“OFFICER, WHY are you stopping me?”
School food service manager Steven Brinkley recounted the following experience in January, during the AFT’s first forum in a yearlong initiative on racial justice.
It happened a few months ago, on a Wednesday night at about 11. Brinkley left a Masons’ meeting and was driving his SUV to his suburban Philadelphia home in Glenolden, wearing a black suit, a white shirt and a black bow tie, when he noticed police lights and heard a siren.
A Delaware County police officer pulled him over. He asked Brinkley if he’d been drinking.
“No, sir,” Brinkley answered in his quiet, polite way. “I’ve just come from a Masons’ meeting.”
Brinkley knew the taillights on his Chevy Tahoe were working; he’d checked. He knew he wasn’t speeding. He thought he may have swerved a bit as he reached for a cigarette, so he asked the officer why he’d been stopped.
He never did get an answer, but one answer suggests itself. Brinkley is African-American.
“Officer, why are you stopping me?” he asked, and later asked again. Anyone acquainted with Brinkley knows that he is soft-spoken, unassuming. He has worked for the Philadelphia public schools for 21 years, and has served on the Philadelphia Federation of Teachers’ executive board for about a decade. He is a member of the AFT PSRP program and policy council.
He also is persistent: “Officer, why are you stopping me?”
The police officer called for backup. Instead of telling Brinkley why he’d been stopped, the first officer said to the second, “You know, I’m tired of listening to this.”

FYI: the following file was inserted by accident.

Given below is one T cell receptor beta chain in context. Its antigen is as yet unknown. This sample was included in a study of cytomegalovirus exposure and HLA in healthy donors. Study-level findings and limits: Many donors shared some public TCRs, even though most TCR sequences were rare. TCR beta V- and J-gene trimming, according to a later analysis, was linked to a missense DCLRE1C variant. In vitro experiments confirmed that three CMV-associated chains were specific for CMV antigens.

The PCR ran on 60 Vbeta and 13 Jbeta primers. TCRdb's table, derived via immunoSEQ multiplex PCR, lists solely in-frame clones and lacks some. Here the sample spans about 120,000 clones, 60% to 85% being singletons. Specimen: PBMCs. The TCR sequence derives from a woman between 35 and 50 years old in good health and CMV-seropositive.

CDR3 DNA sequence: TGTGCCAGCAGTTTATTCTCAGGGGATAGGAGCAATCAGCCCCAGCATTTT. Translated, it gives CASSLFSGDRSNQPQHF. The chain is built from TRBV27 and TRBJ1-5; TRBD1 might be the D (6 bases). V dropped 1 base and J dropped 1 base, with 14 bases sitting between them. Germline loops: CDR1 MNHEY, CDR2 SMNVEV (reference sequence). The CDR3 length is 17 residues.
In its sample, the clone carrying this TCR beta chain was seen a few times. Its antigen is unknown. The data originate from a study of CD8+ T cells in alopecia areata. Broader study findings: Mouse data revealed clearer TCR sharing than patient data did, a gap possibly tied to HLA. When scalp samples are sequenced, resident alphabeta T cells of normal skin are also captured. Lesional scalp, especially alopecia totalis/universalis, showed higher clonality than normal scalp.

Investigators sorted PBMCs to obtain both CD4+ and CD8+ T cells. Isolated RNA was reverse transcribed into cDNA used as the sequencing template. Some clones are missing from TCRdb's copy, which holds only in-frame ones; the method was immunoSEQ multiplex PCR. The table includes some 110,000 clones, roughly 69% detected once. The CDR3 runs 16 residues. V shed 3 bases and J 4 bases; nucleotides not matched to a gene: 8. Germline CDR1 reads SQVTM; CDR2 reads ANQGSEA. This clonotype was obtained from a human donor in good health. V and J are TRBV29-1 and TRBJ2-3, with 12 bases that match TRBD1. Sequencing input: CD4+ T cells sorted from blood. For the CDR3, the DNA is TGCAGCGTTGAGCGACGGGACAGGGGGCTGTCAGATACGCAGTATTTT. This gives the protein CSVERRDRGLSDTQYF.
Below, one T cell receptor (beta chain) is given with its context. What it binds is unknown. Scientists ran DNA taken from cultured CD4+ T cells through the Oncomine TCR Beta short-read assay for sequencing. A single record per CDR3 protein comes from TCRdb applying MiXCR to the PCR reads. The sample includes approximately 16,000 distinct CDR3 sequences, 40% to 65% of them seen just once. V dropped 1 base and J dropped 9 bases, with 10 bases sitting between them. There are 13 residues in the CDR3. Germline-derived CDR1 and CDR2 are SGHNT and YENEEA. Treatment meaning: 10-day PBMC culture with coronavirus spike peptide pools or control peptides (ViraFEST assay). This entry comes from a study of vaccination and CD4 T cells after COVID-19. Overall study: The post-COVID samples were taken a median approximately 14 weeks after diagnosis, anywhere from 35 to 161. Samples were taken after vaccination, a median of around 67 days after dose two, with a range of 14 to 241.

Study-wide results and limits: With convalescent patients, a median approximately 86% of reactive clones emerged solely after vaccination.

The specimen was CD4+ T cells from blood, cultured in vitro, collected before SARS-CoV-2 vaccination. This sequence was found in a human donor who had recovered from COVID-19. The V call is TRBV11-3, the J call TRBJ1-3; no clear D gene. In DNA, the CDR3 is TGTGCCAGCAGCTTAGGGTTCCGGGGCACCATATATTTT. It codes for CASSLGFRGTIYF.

They took Brinkley’s car keys and closed the door to his Tahoe, handcuffed Brinkley, put him in the first policeman’s car and drove him around, with one police car following the other, for about 20 minutes.
Finally, the police stopped in a residential neighborhood, told him to get out of the cruiser, turned him around and uncuffed him. “Next time I ask you to do something, you do it and don’t give me any back talk,” the first officer said, after which he threw Brinkley’s keys on the ground and told him to find his way home “as best you can.”
Alone in the darkness, Brinkley, in his own words, grew “angry,” then “livid.”
He found a Wawa convenience store and paid someone $5 to borrow a phone and call his wife, who mapped the address and came to get him. They found his truck not far from their home. Then he told his wife, and only his wife, what had happened— until the AFT forum on race (go.aft.org/psrps_justice), which took place at a meeting of the PSRP program and policy council.
“Who was going to believe me?” he asks.
It does seem incredible. In fact, some PSRP council members first thought he was describing an incident from 40 years ago.
Brinkley’s own reaction shows just how far we still have to go. How many others never speak up because they’re afraid they won’t be believed?